As most of you know, I used to work in education and a very long time ago I was a secondary English teacher. Consequently, when Fran Hill got in touch about her latest book Miss, What Does Incomprehensible Mean? I simply had to invite her onto the Linda’s Book Bag to tell me all about it. Luckily Fran agreed to stay in with me.
Staying in with Fran Hill
Hi Fran. Welcome to Linda’s Book Bag and thank you for agreeing to stay in with me.
It is my pleasure, Linda. Thank you so much for inviting me. Anyway, as we’ve discovered lately, staying in is the new going out!
It certainly is! As we’re in together this evening, which of your books have you brought along to share and why have you chosen it?
I’ve brought my new book Miss, What Does Incomprehensible Mean?, published by SPCK Publishing on 21 May. It’s the first book I’ve had traditionally published.
My debut Being Miss was self-published. I did have interest from publishers but it was too short, being only a novella, and would have slid down the back of Waterstones bookshelves unnoticed, so I didn’t get a deal for that one. It’s had great reviews, though, and is still out there.
It is and is available here!
What can we expect from an evening in with Miss, What Does Incomprehensible Mean??
I suppose if my book were a dinner guest, talking about her experiences at school, you could expect plenty of laughs at the way children – and teachers – can misbehave, and the messes they get into. But then, perhaps just after the starter, you’d start realising there was a serious side to your guest as she starts opening up about her childhood and the troubles which shaped her adult perceptions, behaviours, and attitudes to her profession. There’d still be laughs along the way, but you’d begin to see another, darker thread emerging in her conversation. Much wine would be drunk, no doubt.
That sounds brilliant.
Reviewers have commented on the book’s combination of LOL moments with a moving, gradually developing back story and they’ve loved that.
I think Miss, What Does Incomprehensible Mean? sounds perfect for me to read Fran.
What else have you brought along and why?
Okay, so I’ve brought along a bathroom mirror. In the book, it features as a character, and its name is Mirror, which I thought astoundingly original of me.
It is. No-one has brought one along before. Why a bathroom mirror?
Sylvia Plath wrote a poem called Mirror which I think both funny and tragic and I never tire of it. I’ve used it to teach children that writing about inanimate objects can give you insights into yourself. Inanimate objects have thoughts, personalities, angst and attitudes, just as humans can, and they often get the raw end of the deal. Have you ever wondered how your fridge feels when you leave a leaking, mouldy cucumber in it? Or how your mobile phone feels about you only using a tenth of its capacities? Or how a teddy bear feels when no one sews up its torn clothing?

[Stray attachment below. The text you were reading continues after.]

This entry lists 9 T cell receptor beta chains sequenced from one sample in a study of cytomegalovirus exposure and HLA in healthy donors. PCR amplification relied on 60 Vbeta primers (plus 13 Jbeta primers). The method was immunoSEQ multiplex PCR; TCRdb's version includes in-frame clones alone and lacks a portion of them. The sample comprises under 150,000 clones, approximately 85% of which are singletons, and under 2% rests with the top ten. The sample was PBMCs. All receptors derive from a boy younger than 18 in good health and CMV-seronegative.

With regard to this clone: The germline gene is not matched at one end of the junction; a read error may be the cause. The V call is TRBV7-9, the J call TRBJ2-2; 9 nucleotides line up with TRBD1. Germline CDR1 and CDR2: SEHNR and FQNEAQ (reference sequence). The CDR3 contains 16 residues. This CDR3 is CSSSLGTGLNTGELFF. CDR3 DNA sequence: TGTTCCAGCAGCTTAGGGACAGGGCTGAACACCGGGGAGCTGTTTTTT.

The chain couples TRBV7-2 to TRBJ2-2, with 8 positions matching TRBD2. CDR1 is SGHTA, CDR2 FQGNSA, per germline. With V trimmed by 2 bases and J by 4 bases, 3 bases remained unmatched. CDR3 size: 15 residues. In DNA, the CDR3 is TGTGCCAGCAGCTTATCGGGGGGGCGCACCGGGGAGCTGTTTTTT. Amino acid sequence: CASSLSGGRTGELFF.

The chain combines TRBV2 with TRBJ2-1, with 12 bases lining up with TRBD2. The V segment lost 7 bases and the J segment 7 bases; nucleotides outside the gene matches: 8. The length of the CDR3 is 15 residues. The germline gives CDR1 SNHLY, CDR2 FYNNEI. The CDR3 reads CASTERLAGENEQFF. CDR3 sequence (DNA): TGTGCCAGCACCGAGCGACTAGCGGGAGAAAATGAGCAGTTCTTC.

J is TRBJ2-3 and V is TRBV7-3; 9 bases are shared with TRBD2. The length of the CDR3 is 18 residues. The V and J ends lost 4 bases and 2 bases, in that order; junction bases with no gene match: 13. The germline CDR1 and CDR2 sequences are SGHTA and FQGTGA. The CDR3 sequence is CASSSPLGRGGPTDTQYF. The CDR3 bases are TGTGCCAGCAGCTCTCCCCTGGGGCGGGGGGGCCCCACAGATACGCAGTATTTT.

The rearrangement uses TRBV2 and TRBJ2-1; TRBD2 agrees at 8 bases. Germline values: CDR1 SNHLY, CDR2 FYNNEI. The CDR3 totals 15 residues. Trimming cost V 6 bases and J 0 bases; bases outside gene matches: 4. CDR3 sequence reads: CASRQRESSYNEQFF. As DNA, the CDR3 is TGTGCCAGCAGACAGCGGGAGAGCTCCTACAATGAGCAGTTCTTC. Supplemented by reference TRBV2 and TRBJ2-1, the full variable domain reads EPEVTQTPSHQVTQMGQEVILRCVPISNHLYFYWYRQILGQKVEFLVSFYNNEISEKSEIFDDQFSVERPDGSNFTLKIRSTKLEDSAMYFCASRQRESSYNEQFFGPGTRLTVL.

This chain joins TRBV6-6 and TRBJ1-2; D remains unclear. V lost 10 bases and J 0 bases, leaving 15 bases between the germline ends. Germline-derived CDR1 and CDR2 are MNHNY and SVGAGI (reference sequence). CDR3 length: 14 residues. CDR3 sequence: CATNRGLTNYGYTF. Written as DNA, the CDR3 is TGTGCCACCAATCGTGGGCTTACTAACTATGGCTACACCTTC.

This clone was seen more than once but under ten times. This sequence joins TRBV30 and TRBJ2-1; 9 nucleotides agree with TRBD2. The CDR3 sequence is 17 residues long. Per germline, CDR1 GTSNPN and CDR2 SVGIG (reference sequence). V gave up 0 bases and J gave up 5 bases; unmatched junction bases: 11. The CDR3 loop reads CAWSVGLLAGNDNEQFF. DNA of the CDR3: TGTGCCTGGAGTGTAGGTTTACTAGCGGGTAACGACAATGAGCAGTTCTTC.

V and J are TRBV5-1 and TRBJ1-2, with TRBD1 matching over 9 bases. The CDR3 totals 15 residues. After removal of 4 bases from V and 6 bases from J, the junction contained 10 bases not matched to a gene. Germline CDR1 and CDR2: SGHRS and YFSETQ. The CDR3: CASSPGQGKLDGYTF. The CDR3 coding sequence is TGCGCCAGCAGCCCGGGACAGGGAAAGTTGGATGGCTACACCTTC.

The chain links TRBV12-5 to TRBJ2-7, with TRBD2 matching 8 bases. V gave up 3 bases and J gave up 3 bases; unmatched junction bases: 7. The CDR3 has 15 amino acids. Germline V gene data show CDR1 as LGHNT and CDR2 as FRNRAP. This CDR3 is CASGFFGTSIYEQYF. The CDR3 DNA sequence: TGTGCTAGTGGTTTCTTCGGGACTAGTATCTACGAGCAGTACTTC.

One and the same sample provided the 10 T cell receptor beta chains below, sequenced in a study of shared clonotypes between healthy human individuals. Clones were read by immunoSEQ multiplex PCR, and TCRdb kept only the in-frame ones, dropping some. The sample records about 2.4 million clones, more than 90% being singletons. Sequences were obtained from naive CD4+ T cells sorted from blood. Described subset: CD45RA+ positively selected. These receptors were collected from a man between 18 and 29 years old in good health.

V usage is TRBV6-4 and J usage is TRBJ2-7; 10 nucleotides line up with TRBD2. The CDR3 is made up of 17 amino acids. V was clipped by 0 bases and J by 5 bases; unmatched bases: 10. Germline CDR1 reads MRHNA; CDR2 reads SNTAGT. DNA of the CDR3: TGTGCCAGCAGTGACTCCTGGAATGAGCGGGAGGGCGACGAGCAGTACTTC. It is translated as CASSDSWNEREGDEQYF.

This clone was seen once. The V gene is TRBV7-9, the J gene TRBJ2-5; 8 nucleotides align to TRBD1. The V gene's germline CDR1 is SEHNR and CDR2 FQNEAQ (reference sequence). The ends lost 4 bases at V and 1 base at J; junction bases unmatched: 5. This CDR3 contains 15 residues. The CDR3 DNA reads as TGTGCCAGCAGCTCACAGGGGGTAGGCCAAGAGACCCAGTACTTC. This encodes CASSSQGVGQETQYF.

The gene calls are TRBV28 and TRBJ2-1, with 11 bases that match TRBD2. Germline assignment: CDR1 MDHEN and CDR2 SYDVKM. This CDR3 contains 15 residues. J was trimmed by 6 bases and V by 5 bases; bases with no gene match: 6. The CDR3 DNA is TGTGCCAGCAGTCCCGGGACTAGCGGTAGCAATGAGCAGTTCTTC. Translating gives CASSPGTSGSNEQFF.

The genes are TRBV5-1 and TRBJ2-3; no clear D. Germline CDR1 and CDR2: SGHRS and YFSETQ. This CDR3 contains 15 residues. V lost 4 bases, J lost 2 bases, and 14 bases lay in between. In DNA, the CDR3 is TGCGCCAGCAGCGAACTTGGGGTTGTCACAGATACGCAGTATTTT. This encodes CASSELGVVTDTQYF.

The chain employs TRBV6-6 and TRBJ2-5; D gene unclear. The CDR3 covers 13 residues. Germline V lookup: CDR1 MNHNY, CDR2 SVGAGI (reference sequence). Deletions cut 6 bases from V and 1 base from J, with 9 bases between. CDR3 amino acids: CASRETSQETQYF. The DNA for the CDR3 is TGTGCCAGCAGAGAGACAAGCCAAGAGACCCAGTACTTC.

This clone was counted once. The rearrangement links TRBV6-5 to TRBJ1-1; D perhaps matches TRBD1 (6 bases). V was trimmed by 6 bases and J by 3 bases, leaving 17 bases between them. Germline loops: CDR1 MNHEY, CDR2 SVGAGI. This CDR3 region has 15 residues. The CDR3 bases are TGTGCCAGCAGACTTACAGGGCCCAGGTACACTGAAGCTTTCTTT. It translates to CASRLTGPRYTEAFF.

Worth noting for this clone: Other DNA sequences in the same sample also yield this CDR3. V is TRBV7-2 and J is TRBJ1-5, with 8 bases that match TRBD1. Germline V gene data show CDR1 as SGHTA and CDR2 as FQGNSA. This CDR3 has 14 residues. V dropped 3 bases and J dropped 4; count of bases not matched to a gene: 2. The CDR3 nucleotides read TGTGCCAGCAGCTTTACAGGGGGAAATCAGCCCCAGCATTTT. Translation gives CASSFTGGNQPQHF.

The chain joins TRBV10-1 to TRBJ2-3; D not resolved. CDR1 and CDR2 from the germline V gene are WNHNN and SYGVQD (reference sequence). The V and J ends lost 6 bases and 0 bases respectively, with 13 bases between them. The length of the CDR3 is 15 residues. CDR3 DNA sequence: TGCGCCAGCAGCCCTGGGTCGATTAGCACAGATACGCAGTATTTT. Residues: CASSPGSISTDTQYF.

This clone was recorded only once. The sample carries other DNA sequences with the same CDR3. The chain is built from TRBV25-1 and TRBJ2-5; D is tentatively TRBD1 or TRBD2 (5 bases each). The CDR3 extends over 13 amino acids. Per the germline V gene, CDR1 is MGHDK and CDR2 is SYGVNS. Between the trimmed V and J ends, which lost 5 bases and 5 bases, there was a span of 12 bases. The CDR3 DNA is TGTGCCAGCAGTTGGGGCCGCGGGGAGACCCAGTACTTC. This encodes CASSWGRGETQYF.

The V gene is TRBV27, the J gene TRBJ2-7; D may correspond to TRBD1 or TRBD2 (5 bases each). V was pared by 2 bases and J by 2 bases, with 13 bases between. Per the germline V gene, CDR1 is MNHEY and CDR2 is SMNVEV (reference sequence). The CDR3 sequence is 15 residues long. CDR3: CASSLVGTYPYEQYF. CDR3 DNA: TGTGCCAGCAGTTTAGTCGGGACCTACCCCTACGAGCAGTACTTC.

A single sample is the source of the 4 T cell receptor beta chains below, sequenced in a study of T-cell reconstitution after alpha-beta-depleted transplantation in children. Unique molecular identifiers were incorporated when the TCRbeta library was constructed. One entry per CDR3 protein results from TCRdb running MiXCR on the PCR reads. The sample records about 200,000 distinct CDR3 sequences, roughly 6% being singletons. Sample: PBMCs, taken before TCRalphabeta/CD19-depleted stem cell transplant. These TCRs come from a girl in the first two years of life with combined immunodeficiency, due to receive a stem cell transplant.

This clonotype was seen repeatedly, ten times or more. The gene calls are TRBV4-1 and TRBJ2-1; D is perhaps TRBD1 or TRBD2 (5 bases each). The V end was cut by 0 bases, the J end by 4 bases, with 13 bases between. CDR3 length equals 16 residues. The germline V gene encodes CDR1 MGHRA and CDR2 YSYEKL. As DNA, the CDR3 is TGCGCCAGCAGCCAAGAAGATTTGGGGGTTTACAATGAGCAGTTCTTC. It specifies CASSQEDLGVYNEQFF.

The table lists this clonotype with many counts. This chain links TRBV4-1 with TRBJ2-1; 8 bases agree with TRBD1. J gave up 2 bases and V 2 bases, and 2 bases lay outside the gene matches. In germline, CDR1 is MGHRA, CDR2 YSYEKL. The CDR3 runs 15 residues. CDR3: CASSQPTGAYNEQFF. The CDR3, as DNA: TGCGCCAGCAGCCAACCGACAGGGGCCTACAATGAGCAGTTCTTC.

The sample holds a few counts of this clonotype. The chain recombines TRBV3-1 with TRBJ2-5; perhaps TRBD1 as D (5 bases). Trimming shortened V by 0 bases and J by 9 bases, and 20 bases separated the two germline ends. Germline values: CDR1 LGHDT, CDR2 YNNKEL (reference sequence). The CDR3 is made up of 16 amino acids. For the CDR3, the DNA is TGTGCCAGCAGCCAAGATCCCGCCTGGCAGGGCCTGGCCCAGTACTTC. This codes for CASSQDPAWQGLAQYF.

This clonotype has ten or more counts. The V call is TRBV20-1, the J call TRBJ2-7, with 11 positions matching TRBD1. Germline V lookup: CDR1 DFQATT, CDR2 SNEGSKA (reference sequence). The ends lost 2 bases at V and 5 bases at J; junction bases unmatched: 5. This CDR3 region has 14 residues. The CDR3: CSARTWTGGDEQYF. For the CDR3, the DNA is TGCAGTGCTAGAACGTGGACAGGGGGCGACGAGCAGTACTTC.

Erm. No. I haven’t. But I will now!
In Mirror, Plath describes how the mirror feels because a woman never stops complaining about the way it reflects her. I’m only doing my job, the mirror says, and it feels aggrieved. Its owner is so unreasonable and her expectations ridiculous. The poem ends, brilliantly and dramatically, ‘In me she has drowned a young girl, and in me an old woman/Rises towards her, day after day, like a terrible fish.’
In my book, which I’m beginning to call Incomprehensible because, honestly, who has the TIME, the character Mirror represents my worries about ageing although I’m not quite at ‘terrible fish’ stage. Yet.
Spending day after day in front of fresh-faced youngsters takes confidence. Mirror is joined by Bathroom Scales in the book and their reactions to me are not exactly sympathetic.
Oh I know exactly how those to inanimate objects behave Fran!
I’ve also brought you some cake. Cake features a lot in school staffrooms and comes to represent kindness in the book – one of the characters is always feeding others and it’s a kind of camaraderie or solidarity. As you can guess, the frequent cake-eating and Mirror are also connected.
I bet! I think Miss, What Does Incomprehensible Mean? sounds such a good read Fran and I wish you every success with it. Thanks for staying in with me. You cut the cake and I’ll give blog readers the details they need:
Miss, What Does Incomprehensible Mean?
A funny, life-affirming memoir, in diary form. Set in the manic world of a busy teacher, and based on real experiences, Fran Hill’s account of one typical year shows it’s not just the pupils who misbehave.
English teacher ‘Miss’ starts the Autumn term beleaguered by self-doubts. She’s mid-menopause, insomniac, and Mirror and Bathroom Scales are blisteringly unsympathetic. Her pupils make her laugh, weep, fume and despair, often in the same lesson. Her unremitting workload blights family time and she feels guilty for missing church events to catch up on marking. After all, God-lady is watching.
Meanwhile, the new Head of Department seems unreachable, an Ofsted inspection looms, her sixth formers (against school policy) insist on sitting in rows, and there’s a school magazine to produce …
When childhood secrets demand attention Miss doesn’t want to give them, life gets complicated.
About Fran Hill
Fran Hill is a writer, blogger and English tutor from Warwickshire, England. She has written and published many stories, poems and articles over the past 20 years and was selected for the 2016-17 prestigious Writing West Midlands emerging writers’ development programme. She sometimes performs her work on stage and, more recently, since public stages became not so popular, on Facebook Live.